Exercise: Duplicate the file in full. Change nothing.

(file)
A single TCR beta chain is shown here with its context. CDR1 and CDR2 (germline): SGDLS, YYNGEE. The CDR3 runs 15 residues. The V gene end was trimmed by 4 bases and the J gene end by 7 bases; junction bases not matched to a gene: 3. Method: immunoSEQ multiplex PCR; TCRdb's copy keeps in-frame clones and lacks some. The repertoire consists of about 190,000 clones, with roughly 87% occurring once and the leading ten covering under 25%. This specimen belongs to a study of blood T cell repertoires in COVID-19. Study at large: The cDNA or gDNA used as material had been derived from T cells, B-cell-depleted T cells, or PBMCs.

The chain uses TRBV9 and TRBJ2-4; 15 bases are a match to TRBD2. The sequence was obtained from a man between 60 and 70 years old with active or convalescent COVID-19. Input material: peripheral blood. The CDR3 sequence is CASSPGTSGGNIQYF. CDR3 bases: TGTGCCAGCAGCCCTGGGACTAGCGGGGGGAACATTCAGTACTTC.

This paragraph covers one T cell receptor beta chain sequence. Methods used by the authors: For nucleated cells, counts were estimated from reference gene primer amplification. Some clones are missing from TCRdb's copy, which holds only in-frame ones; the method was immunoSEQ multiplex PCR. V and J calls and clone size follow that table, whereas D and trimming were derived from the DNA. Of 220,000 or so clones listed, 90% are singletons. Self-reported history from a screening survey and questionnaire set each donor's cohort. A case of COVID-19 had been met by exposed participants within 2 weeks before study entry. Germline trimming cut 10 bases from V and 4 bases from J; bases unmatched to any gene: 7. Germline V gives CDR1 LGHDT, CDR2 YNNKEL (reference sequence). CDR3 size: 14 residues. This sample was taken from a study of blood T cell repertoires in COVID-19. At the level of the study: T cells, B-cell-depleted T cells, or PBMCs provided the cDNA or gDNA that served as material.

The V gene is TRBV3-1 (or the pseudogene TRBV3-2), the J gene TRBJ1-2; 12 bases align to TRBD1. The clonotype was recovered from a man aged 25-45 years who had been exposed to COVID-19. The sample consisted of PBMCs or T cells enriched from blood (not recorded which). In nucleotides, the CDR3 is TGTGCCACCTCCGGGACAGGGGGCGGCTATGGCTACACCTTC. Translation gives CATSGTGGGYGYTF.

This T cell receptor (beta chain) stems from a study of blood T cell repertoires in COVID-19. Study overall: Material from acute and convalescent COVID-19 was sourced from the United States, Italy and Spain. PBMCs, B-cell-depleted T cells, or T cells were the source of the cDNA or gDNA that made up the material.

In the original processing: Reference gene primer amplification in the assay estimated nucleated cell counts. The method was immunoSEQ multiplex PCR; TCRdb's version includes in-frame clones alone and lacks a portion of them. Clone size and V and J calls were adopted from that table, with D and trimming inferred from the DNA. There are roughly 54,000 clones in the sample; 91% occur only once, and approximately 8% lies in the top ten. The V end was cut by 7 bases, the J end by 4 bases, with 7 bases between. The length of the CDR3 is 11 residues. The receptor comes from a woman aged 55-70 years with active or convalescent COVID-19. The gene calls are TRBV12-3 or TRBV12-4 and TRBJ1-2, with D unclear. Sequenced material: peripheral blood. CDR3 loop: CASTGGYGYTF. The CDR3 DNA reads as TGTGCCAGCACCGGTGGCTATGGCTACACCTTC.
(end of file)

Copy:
A single TCR beta chain is shown here with its context. CDR1 and CDR2 (germline): SGDLS, YYNGEE. The CDR3 runs 15 residues. The V gene end was trimmed by 4 bases and the J gene end by 7 bases; junction bases not matched to a gene: 3. Method: immunoSEQ multiplex PCR; TCRdb's copy keeps in-frame clones and lacks some. The repertoire consists of about 190,000 clones, with roughly 87% occurring once and the leading ten covering under 25%. This specimen belongs to a study of blood T cell repertoires in COVID-19. Study at large: The cDNA or gDNA used as material had been derived from T cells, B-cell-depleted T cells, or PBMCs.

The chain uses TRBV9 and TRBJ2-4; 15 bases are a match to TRBD2. The sequence was obtained from a man between 60 and 70 years old with active or convalescent COVID-19. Input material: peripheral blood. The CDR3 sequence is CASSPGTSGGNIQYF. CDR3 bases: TGTGCCAGCAGCCCTGGGACTAGCGGGGGGAACATTCAGTACTTC.

This paragraph covers one T cell receptor beta chain sequence. Methods used by the authors: For nucleated cells, counts were estimated from reference gene primer amplification. Some clones are missing from TCRdb's copy, which holds only in-frame ones; the method was immunoSEQ multiplex PCR. V and J calls and clone size follow that table, whereas D and trimming were derived from the DNA. Of 220,000 or so clones listed, 90% are singletons. Self-reported history from a screening survey and questionnaire set each donor's cohort. A case of COVID-19 had been met by exposed participants within 2 weeks before study entry. Germline trimming cut 10 bases from V and 4 bases from J; bases unmatched to any gene: 7. Germline V gives CDR1 LGHDT, CDR2 YNNKEL (reference sequence). CDR3 size: 14 residues. This sample was taken from a study of blood T cell repertoires in COVID-19. At the level of the study: T cells, B-cell-depleted T cells, or PBMCs provided the cDNA or gDNA that served as material.

The V gene is TRBV3-1 (or the pseudogene TRBV3-2), the J gene TRBJ1-2; 12 bases align to TRBD1. The clonotype was recovered from a man aged 25-45 years who had been exposed to COVID-19. The sample consisted of PBMCs or T cells enriched from blood (not recorded which). In nucleotides, the CDR3 is TGTGCCACCTCCGGGACAGGGGGCGGCTATGGCTACACCTTC. Translation gives CATSGTGGGYGYTF.

This T cell receptor (beta chain) stems from a study of blood T cell repertoires in COVID-19. Study overall: Material from acute and convalescent COVID-19 was sourced from the United States, Italy and Spain. PBMCs, B-cell-depleted T cells, or T cells were the source of the cDNA or gDNA that made up the material.

In the original processing: Reference gene primer amplification in the assay estimated nucleated cell counts. The method was immunoSEQ multiplex PCR; TCRdb's version includes in-frame clones alone and lacks a portion of them. Clone size and V and J calls were adopted from that table, with D and trimming inferred from the DNA. There are roughly 54,000 clones in the sample; 91% occur only once, and approximately 8% lies in the top ten. The V end was cut by 7 bases, the J end by 4 bases, with 7 bases between. The length of the CDR3 is 11 residues. The receptor comes from a woman aged 55-70 years with active or convalescent COVID-19. The gene calls are TRBV12-3 or TRBV12-4 and TRBJ1-2, with D unclear. Sequenced material: peripheral blood. CDR3 loop: CASTGGYGYTF. The CDR3 DNA reads as TGTGCCAGCACCGGTGGCTATGGCTACACCTTC.